“We are therefore announcing today that we will take the proactive step of expanding the existing UK recall to cover all vehicles potentially affected by the power supply issue.”
BMW told the BBC that it will open a customers’ complaints line and will contact affected owners directly.
BMW electrical failure timeline
- 2011 BMW first made aware of the electrical failures. There are nineteen cases in UK between 2011 and 2014 but car maker fails to tell DVSA
- 2013 BMW recalls more than 500,000 in the United States because of the problem, with other recalls in Canada, South Africa and Australia
- October 2014 DVSA first made aware of a problem via a report from a single consumer. DVSA examines the case and speaks to BMW. Agency is reassured the defect would give drivers warning of the need to have the vehicle fixed, before the system failed entirely
- February 2016 DVSA lead engineer Andrew Tudor tells Mark Hill, BMW’s supplier quality engineer, that “we do not want a fatality” (as stated in the 2018 fatality inquest, below)
- December, 2016 Narayan Gurung dies after steering his Ford Fiesta into a tree, potentially to avoid a fault-affected BMW. DVSA asks BMW to conduct a full safety recall of 370,000 cars
- April 10, 2017 BMW agrees to recall of 36,410 cars
- April 30, 2018 BMW tells inquest into Gurung’s death that the electrical fault was not “critical” because drivers could steer and brake — despite their headlights, hazard lights, indicators and brake lights not working
- May 2, 2018 The Times reports on the inquest
- May 9, 2018 BMW confirms recall of an additional 312,000 vehicles made between March 2007 and August 2011, after BBC Watchdog investigation
“Toothless” DVSA fails to bite again?
This is not the first time BMW has dragged its heels regarding safety recalls. In 2012, the BMW-owned Mini brand recalled 29,868 vehicles sold in Britain between 2006 and 2011, after a 2011 report in the Sunday Times Driving section (then InGear) about the vehicles catching fire.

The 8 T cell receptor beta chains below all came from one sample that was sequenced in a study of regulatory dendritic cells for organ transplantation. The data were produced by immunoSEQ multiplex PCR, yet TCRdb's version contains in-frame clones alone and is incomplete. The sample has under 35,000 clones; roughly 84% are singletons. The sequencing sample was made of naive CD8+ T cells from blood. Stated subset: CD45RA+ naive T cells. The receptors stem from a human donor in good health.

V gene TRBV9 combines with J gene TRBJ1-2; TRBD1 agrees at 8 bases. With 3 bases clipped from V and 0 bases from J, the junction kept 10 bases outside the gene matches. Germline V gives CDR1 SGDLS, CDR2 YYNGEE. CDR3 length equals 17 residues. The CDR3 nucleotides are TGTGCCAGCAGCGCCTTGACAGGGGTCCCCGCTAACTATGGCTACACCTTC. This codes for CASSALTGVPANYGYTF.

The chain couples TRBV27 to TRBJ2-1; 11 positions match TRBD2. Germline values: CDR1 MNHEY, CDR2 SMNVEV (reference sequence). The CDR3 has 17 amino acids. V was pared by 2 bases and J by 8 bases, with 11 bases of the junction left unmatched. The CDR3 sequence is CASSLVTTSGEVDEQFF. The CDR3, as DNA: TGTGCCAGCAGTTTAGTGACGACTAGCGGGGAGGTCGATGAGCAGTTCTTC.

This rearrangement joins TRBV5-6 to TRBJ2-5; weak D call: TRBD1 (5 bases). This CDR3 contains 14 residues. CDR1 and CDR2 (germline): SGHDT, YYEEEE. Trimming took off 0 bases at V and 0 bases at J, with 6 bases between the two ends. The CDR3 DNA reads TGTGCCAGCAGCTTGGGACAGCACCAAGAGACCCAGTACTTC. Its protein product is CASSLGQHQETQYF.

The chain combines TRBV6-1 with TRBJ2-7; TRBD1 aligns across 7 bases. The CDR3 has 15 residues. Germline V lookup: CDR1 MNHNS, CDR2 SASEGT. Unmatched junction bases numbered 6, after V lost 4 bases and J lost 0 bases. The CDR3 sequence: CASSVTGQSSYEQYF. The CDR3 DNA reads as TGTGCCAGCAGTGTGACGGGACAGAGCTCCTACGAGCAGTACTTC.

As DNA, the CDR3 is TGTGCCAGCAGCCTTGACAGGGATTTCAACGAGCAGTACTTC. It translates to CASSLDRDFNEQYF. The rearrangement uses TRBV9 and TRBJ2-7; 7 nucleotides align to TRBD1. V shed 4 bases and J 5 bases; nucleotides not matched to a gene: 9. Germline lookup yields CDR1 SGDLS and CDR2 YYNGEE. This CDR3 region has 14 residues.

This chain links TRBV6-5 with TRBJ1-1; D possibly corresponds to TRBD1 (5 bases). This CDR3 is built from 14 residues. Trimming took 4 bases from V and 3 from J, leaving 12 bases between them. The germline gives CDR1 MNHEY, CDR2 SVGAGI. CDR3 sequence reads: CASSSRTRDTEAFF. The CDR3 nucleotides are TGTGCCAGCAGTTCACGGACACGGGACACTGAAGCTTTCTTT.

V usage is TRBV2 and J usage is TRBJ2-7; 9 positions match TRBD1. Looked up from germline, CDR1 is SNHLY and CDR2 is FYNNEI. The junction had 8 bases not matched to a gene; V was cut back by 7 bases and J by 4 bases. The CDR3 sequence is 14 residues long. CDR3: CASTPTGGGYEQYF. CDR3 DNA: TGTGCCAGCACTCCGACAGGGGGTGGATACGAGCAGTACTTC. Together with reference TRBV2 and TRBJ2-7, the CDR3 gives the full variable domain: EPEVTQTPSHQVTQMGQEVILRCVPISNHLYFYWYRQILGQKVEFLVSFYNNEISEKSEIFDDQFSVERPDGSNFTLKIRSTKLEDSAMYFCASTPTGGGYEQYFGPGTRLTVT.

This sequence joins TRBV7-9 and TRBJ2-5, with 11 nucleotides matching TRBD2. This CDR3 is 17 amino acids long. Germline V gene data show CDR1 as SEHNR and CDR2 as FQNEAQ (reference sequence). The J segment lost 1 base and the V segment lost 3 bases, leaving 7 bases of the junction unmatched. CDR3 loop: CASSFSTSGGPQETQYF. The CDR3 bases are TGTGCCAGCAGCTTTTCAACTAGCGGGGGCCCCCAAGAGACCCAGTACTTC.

“Mini played down the findings,” Driving reported following the recall. “It said that while it would co-operate with the investigations on both sides of the Atlantic it had no evidence of a design fault in its cars. Readers kept writing in…”
It emerged that BMW was aware of a potential problem as early as 2009 but the DVSA, then known as “Vosa”, only became aware in October 2011, after the Sunday Times investigation.
In 2010, Toyota recalled its third-generation Prius models because of fears of a sticky throttle pedal. Vosa did not know of the fault until the National Highway Traffic Safety Administration (NHTSA), the organisation that oversees car recalls in America, alerted it.
And in 2015, Driving.co.uk carried several reports on fires involving “B model” Vauxhall Zafiras built between 2005 and 2014. Despite hundreds of cases between 2007 and 2015, the DVSA had not elevated the problem to the status of a full safety recall and asked Vauxhall to bring in all affected cars for inspection and repair.
Unlike the NHTSA, which has a specific brief to “save lives [and] prevent injuries” that includes investigating reports of dangerous faults with cars and, if necessary, insisting that manufacturers issue safety recalls, the DVSA does not currently have the power to order a recall, only to ask the manufacturer or distributor to do so.
Jacqueline Young, head of group litigation at Slater and Gordon, said: “The DVSA’s role simply appears to be to oversee recalls and ensure they’re carried out properly. There’s a fear the DVSA is a toothless tiger.”
The DVSA told driving.co.uk: “Around 80% of safety recalls are notified to DVSA by the manufacturer so, in the main, this process works,” and that despite not having the power to force a recall, it has “made it clear that we will not hesitate to take further action against those who do not fulfil their legal and safety obligations.”
It also said its approach to safety recalls is constantly under review to, “ensure we are able to respond, more quickly, to emerging issues and prioritise activities where they are most needed,” and that it is looking at strengthening its enforcement powers.
In February it launched a “check a recall” service at www.gov.uk/check-vehicle-recall, which has so far been used by more than 180,000 car owners.